All in that quote is fully ok with me and I think we agree on those.
2) Consider the personal rating against the team rating, so both players come closers to each others rating-wise after a game, but it isn't fair for the higher rated player of the team. My first suggestion in this thread shows one way to do it, but it can also be less harsh for the higher rated player.
That however, I oppose, because: 1) it would encourage way less dynamic partner pairings than the alternate system and 2) probably lead to less games played. It also seems to make less sense as a way to rate skills compared with the first suggestion.

Either the only ladder is the specific team ladder, and the individual rating just a statistic in your profile (but it wouldn't really measure anything), or each ladder would suffer from the other in one way or the other. That's why I think we can't have both.
A specific team ladder rating (say "Team Baltazars elo", where the members of Team Baltazar are always the same) keeps track of that specific teams skills.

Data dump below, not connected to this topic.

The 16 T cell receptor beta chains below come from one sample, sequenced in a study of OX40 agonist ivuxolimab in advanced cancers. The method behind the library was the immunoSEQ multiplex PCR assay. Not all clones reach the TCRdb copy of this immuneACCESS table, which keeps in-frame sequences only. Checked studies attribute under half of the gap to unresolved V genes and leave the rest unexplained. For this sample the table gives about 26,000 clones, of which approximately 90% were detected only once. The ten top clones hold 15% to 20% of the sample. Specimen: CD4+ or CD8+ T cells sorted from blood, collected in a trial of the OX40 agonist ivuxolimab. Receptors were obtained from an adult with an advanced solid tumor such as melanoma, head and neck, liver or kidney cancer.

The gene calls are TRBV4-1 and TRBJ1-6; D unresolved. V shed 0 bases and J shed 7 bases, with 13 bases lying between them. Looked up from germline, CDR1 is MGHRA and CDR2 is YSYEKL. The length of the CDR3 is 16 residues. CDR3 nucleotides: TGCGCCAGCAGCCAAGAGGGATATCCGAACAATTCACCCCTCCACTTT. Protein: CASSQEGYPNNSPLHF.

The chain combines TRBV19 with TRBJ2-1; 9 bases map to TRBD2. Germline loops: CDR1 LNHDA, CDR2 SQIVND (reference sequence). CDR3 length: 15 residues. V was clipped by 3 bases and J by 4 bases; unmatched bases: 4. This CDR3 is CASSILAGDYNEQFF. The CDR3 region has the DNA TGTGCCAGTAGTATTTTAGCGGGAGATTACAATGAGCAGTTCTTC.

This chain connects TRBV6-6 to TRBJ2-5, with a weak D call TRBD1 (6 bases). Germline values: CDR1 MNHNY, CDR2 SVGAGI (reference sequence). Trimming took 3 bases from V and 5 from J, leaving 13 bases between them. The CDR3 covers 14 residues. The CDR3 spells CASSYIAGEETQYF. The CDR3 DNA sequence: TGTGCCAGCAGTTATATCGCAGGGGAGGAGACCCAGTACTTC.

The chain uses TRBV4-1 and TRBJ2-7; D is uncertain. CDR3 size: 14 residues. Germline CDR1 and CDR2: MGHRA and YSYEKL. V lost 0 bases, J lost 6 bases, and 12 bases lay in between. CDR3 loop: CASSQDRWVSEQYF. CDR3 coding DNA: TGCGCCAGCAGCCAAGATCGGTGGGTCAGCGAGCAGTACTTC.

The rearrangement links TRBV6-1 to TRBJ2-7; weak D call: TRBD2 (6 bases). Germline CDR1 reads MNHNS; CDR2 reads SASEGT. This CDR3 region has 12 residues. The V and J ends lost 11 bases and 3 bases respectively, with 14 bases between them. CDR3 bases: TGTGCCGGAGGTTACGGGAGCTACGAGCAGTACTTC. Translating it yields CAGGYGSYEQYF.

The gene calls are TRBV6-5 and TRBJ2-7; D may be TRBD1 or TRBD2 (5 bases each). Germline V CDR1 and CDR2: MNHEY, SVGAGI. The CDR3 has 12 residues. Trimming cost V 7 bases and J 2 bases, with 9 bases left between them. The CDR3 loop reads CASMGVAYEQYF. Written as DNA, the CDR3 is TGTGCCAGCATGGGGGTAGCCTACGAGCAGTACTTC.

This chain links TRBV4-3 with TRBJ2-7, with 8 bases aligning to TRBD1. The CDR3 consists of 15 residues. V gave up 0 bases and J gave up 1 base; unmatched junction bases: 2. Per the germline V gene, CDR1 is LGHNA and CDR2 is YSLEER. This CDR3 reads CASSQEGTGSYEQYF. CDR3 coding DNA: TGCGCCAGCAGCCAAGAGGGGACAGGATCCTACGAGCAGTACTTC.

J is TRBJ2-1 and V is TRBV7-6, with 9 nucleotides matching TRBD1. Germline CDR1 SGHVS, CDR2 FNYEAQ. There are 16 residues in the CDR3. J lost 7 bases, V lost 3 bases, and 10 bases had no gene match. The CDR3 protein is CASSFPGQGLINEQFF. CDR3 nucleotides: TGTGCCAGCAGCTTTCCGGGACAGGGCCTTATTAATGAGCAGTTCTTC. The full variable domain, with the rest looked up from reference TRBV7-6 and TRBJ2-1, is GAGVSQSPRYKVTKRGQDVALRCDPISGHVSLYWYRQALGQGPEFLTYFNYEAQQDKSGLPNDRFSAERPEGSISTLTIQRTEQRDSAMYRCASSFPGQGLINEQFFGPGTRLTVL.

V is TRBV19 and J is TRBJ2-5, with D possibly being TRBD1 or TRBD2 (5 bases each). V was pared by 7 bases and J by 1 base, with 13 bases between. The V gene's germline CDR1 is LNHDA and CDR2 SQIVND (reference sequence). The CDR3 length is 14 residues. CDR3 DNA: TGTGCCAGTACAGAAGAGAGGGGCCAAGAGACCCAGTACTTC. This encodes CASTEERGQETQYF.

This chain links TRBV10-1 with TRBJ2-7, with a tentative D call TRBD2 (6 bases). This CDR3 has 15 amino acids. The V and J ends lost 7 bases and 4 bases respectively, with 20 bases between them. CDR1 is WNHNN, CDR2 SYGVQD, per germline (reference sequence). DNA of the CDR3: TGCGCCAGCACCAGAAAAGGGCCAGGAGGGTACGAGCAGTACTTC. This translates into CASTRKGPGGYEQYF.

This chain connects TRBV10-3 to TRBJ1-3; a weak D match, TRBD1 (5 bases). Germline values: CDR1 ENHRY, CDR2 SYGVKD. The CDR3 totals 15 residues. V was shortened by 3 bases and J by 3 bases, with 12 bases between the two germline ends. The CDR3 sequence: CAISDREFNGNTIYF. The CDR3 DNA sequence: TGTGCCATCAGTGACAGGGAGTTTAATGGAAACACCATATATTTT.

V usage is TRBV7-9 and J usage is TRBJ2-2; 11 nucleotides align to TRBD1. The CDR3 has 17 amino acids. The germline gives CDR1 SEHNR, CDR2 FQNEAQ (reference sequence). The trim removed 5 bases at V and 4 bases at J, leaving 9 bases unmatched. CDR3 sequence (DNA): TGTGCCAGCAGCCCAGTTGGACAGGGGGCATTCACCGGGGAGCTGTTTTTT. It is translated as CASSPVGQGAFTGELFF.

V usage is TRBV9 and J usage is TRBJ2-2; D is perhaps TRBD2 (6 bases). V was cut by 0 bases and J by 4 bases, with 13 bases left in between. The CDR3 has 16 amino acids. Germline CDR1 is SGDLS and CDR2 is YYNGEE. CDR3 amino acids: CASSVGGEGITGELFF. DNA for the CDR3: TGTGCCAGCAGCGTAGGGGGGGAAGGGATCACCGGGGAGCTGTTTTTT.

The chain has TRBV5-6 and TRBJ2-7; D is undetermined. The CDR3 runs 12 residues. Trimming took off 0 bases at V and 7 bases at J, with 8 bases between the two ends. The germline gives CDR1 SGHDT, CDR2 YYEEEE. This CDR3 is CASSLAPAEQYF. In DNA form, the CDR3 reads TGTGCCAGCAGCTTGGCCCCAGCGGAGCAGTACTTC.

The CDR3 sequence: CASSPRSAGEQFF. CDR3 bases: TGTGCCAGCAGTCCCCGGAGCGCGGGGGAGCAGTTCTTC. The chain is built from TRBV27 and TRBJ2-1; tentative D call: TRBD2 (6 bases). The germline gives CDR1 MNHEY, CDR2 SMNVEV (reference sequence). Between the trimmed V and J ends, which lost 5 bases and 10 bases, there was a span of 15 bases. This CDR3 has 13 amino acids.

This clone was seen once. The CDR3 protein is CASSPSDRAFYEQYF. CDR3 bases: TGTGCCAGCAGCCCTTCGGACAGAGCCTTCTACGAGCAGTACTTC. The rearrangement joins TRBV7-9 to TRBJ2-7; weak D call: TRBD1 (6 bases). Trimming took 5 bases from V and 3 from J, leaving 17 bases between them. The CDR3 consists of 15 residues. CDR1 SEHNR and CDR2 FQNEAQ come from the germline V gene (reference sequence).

A "random" team ladder rating keep track of how good team player you are in "random" teams. It's probably better to not even call it random as it wouldn't always be. A better name is perhaps "non-specific team elo" or dynamic team elo.

Keeping track of both is possible and there is no conflict at all because they're two separate concepts, showing very different things. The non-specific team elo is some kind of historical evaluation of all your team games, with whoever partner you played them. The specific-team elo is of course only of value when we look at the specific team, telling us something about that teams skillset, and nothing else (i.e. it doesn't reveal how well the team members play when they are in other teams, which the non-specific team elo does).

I'd like to clarify once more that I'm not suggesting that we "mix" the two numbers together somehow. On the contrary: They always remain to be as separate entities, and Elo is used to calculate both of them.